Goals and Objectives for
Arctic Research 2013–2014
The Arctic is front-page news. It's here and it's now. This previously inaccessible region, once viewed as cold and remote, is now closer and warmer. As the world shrinks, and our understanding of the North grows, we see the Arctic as a keystone in the global climate system, as a shortcut to the rest of the world, as a destination to, and perhaps the last untapped source of, natural resources to meet growing local and global demand.
And what about the 4 million inhabitants of this region? They are experiencing unprecedented rates of change in their environments, societies, and cultures. Whether it is offshore oil and gas exploration, shipping, fishing, sovereignty claims, record highs (temperatures) or lows (ice), food security, thawing permafrost, broadband access, or national security, the Arctic isn't what it was even 20 years ago. As an Arctic nation, one of only eight, the United States reaps great benefits from this region, but we also have obligations and responsibilities.
So what is the role of Arctic research? Simply put, to advance knowledge. Sometimes this knowledge is basic and has no specifically envisioned or immediately practical outcome. Other times it is applied to foster innovation and promote economic development. The distinction between basic and applied research is not always clear and, in fact, it should be viewed as a continuum. Importantly, new knowledge also informs policy development, planning, and decision making, and serves as a basis for education and training. Ideally, research is an investment in the future and the means by which we improve life in the Arctic and, indeed, on the planet.
USARC contributes to this effort by identifying research goals and objectives for the nation, and then working with a broad variety of entities in federal, state, local, and tribal governments, nongovernmental organizations, and industry, and in other countries to advance Arctic research. In so doing, USARC listens to and consults with communities of scientists, researchers, decision makers, and Arctic residents.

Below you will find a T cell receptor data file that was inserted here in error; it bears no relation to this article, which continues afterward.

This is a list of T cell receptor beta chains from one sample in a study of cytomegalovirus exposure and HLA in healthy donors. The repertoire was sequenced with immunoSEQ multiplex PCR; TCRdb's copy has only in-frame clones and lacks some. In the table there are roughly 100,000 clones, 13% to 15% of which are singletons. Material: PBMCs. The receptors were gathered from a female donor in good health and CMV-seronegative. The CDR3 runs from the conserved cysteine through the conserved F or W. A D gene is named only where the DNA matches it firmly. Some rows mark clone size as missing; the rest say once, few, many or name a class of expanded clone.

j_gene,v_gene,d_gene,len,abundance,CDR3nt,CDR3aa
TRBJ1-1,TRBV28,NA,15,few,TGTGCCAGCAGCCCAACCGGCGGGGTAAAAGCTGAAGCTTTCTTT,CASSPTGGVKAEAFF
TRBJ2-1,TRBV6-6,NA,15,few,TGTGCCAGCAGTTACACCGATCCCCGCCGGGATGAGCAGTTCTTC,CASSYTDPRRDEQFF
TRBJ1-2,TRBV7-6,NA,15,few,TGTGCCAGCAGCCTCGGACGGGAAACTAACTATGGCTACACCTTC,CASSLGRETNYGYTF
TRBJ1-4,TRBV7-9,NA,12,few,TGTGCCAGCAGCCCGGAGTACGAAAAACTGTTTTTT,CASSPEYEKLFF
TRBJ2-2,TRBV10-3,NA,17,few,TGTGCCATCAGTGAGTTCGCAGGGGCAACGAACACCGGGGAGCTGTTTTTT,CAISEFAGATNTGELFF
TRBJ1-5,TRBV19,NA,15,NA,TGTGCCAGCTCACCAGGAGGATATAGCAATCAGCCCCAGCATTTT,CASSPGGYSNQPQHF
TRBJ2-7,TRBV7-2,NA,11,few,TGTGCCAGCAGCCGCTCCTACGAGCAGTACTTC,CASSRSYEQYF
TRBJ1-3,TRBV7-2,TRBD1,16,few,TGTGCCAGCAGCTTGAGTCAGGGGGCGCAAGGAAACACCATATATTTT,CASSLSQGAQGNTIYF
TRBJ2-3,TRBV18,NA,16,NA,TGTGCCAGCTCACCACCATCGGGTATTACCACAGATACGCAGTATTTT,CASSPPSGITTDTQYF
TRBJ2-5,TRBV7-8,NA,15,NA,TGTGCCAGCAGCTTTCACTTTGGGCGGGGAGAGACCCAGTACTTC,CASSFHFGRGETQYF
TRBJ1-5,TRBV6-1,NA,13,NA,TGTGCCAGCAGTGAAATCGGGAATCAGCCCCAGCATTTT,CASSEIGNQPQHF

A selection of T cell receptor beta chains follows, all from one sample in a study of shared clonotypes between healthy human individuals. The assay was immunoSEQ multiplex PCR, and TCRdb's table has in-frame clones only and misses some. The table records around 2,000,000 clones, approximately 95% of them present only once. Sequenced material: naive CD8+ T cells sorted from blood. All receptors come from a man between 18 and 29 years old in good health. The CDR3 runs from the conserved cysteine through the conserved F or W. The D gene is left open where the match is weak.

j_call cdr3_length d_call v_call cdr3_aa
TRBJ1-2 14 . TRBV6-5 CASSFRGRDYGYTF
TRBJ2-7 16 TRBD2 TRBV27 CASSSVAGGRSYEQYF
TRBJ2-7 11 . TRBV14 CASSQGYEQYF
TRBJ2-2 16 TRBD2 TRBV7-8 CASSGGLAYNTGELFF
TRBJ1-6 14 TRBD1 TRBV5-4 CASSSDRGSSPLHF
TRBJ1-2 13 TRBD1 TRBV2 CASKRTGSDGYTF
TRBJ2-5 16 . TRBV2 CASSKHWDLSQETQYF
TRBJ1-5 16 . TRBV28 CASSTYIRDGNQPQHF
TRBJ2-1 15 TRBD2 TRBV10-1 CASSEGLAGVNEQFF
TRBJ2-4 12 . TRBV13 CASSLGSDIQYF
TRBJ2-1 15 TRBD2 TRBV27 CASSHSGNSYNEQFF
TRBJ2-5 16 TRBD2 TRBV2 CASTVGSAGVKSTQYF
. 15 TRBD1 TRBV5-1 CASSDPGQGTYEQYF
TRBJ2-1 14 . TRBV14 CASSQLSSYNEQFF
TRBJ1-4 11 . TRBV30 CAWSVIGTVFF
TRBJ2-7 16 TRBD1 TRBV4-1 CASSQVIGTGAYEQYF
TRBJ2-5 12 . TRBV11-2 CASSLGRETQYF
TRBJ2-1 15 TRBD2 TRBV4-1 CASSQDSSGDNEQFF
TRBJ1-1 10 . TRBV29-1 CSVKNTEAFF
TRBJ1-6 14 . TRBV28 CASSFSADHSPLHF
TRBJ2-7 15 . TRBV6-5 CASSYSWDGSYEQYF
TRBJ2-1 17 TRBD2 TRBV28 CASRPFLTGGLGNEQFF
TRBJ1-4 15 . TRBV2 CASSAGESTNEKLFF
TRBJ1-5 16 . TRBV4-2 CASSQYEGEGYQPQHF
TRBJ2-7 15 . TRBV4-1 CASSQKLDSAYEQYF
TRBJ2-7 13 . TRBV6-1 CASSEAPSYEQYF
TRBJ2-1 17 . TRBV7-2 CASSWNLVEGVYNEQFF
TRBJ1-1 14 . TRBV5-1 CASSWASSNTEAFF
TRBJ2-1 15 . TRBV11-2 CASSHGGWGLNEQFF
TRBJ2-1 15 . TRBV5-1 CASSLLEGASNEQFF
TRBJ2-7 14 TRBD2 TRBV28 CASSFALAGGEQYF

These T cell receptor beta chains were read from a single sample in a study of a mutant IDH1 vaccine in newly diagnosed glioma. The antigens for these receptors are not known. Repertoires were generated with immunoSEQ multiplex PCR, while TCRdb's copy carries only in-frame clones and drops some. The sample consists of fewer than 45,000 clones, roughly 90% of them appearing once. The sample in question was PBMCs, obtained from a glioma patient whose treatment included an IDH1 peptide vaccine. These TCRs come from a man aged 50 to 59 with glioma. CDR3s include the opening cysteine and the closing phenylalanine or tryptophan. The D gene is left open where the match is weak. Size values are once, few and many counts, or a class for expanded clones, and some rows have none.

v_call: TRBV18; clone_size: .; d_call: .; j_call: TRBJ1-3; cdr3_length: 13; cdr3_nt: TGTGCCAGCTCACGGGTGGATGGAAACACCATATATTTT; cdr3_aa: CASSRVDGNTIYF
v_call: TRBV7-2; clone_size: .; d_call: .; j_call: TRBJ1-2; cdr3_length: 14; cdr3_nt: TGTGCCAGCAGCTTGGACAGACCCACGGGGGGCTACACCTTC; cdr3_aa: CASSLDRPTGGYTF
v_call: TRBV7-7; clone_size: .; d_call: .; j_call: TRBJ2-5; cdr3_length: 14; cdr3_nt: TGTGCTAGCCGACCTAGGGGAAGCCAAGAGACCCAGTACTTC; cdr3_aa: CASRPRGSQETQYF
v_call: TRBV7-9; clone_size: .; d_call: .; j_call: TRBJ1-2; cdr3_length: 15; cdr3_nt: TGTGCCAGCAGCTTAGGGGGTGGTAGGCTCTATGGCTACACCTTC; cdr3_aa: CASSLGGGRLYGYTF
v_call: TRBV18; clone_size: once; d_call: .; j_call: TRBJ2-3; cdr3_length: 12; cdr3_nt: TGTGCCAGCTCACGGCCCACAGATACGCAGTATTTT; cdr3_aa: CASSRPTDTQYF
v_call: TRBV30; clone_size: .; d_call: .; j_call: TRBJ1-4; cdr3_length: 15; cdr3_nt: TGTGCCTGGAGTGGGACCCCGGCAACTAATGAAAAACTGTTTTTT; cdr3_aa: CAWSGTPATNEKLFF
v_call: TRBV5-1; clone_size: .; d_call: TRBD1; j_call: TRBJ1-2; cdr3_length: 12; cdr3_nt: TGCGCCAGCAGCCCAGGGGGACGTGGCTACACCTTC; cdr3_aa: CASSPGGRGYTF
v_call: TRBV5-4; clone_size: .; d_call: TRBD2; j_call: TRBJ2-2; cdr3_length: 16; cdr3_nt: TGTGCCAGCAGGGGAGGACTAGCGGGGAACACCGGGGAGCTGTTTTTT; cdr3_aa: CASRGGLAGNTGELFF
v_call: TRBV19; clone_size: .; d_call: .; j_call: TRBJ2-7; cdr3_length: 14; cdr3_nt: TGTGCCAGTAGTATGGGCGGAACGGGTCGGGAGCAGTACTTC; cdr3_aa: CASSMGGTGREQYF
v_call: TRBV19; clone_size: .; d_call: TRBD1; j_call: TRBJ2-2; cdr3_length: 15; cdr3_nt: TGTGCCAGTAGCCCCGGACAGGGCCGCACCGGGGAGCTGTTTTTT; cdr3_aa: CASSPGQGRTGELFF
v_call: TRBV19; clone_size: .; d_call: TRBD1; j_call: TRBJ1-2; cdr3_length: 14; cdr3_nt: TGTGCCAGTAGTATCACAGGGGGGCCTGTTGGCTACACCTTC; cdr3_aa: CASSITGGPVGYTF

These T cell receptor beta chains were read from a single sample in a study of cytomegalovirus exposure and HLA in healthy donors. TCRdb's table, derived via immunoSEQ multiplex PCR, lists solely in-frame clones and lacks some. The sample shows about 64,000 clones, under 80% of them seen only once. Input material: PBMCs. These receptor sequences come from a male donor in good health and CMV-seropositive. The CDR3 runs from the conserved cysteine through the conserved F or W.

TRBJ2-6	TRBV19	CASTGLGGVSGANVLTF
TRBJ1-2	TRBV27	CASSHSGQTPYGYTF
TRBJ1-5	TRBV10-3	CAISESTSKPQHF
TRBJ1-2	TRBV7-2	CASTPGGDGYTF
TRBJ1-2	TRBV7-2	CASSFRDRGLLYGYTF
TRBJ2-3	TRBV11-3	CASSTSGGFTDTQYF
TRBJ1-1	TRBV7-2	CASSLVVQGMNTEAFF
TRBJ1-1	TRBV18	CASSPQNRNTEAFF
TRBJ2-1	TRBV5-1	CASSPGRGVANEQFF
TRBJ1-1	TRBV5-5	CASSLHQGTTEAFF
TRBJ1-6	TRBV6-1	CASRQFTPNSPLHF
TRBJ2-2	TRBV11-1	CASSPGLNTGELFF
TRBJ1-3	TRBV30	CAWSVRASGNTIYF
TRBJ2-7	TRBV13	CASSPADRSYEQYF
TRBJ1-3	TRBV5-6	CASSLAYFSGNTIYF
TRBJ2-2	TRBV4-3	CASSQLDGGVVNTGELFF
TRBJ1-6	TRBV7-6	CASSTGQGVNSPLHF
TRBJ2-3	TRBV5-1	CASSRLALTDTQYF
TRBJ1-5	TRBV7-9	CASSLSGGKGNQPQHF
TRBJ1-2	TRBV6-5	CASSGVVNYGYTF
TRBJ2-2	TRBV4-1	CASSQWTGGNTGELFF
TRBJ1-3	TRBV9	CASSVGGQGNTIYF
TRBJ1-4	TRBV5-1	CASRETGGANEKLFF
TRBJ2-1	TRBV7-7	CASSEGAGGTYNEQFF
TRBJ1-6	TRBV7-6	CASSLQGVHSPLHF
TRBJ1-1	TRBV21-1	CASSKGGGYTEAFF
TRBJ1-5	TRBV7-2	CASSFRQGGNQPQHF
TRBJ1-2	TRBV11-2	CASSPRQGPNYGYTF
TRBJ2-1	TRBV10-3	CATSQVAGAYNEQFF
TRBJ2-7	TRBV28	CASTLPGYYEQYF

In the 2013–2014 Report, USARC identifies Arctic research goals and emerging issues, and provides suggestions on how to advance research through communication, coordination, and cooperation.
About the Report
> View 2013–2014 Report
Under the Arctic Research and Policy Act, the US Arctic Research Commission biennially recommends key goals and objectives ("goals report") for the US Arctic Research Program Plan. To prepare this report, the Commission, through public meetings and by other means, sought substantial input from scientific researchers, policymakers, the public in Alaska and throughout the United States, and in the growing number of nations with Arctic interests. To help define its research goals and objectives, the Commission also cosponsors a number of scientific meetings and workshops on oil spill response, impacts of an ice-diminishing Arctic on naval and maritime operations, on the provision of safe supplies of water and sanitary facilities in rural Alaska, on Arctic civil infrastructure, and on "Operating in the Arctic: Supporting US Coast Guard Challenges through Research."
|INTRO | GOAL 1 | GOAL 2 | GOAL 3 | GOAL 4 | GOAL 5|
Five Priority Research Goals
The US Arctic Research Commission recommends research on five central and crosscutting goals, summarized in the links below.